Parallels for this boy's unusual and unclassical costume, particularly his trousers and ornate pyramidal hat, can be found in works from the eastern borders of the Hellenistic world in the kingdoms of Commagene and Armenia, north of Mesopotamia, beginning in the middle of the first century B.C. This statuette was found in Egypt together with an identical figure that is now in the collection of the Walters Art Gallery, Baltimore.
The subject's identity has been much debated and remains a mystery. He may represent Attis, a god of vegetation from Phrygia in central Anatolia. It has also been suggested that the existence of two copies of the same statuette may reflect a double geographical reference—that is, if set up together, the twin figures could be identified as the personifications of Armenia Major and Armenia Minor. However, the images are so similar that more likely they represent the same individual. Most recently, the statuette has been identified as a portrait of Alexander Helios, son of Mark Antony and Cleopatra VII, as prince of Armenia after Mark Antony's conquest in 34 B.C. On the other hand, the mannered style, exotic dress, and moderate scale of this figure likely signal a decorative function for the statuette, possibly as a lamp or incense-burner stand.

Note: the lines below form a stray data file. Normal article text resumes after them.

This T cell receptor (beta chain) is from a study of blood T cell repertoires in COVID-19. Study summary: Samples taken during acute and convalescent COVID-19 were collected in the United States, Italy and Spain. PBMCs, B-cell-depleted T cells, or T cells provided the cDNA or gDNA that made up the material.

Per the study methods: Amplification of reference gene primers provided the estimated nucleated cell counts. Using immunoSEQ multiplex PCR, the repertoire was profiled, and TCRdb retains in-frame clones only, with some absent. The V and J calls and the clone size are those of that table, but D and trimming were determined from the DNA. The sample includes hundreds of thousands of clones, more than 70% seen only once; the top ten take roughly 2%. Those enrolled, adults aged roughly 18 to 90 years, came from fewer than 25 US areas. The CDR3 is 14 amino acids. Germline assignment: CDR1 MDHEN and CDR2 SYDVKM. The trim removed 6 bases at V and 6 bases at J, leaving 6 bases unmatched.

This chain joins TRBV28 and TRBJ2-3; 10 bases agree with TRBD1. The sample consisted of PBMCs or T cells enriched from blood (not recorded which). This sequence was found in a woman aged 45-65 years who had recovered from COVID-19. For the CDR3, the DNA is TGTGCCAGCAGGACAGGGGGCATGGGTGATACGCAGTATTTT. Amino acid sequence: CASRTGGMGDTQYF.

Said to have been found east of the Suez Canal or in Alexandria in 1912 (Smith 1917, p. 135)
1912, said to have been found east of Suez Canal or in Alexandria; [in 1920s, with the Durlacher Brothers, New York or London]; by 1944, with the Spanish Art Gallery, London; [until June 1949, with Joseph Brummer, New York]; acquired in June 1949, purchased through the Parke-Bernet Galleries, Inc., New York.
Smith, A. H. 1917. "A Bronze Figure of a Youth in Oriental Costume." The Journal of Hellenic Studies, 37: pp. 135–39, pl. 2.
Reinach, Salomon. 1924. Répertoire de la Statuaire Greque et Romaine, Tome V, Vol. 1. no. 4, p. 222, Paris: E. Leroux.
Bienkowski, Piotr. 1928. "Les Celtes dans les art mineurs gréco-romaines, avec des recherchesiconographiques sur quelques autres peuples barbares." Ph.D. Diss. p. 62. Imprimerie de l'Université des Jagellons à Cracovie.
Hill, Dorothy Kent. 1944–1945. "Bracatae Nationes." The Journal of the Walters Art Gallery, 7-8: pp. 80-1, figs. 4-5.
Seltman, Charles T. 1944. Exhibition of Greek Art: 3000 B.C. - A.D. 1938 no. 256, p. 25, Cambridge: Fitzwilliam Museum.
Parke-Bernet. 1949. Classical and Medieval Stone Sculptures, Part III of the Art Collection belonging to the Estate of the late Joseph Brummer. June 8–9, 1949. no. 37, pp. 6-7.
Metropolitan Museum of Art, Tokyo National Museum, and Kyoto Municipal Museum. 1972. Treasured Masterpieces of the Metropolitan Museum of Art. no. 39, fig. 39, Tokyo: Tokyo National Museum.
Mertens, Joan R. 1985. "Greek Bronzes in the Metropolitan Museum of Art." Bulletin of the Metropolitan Museum of Art, 43(2): no. 33, pp. 50–51, 63.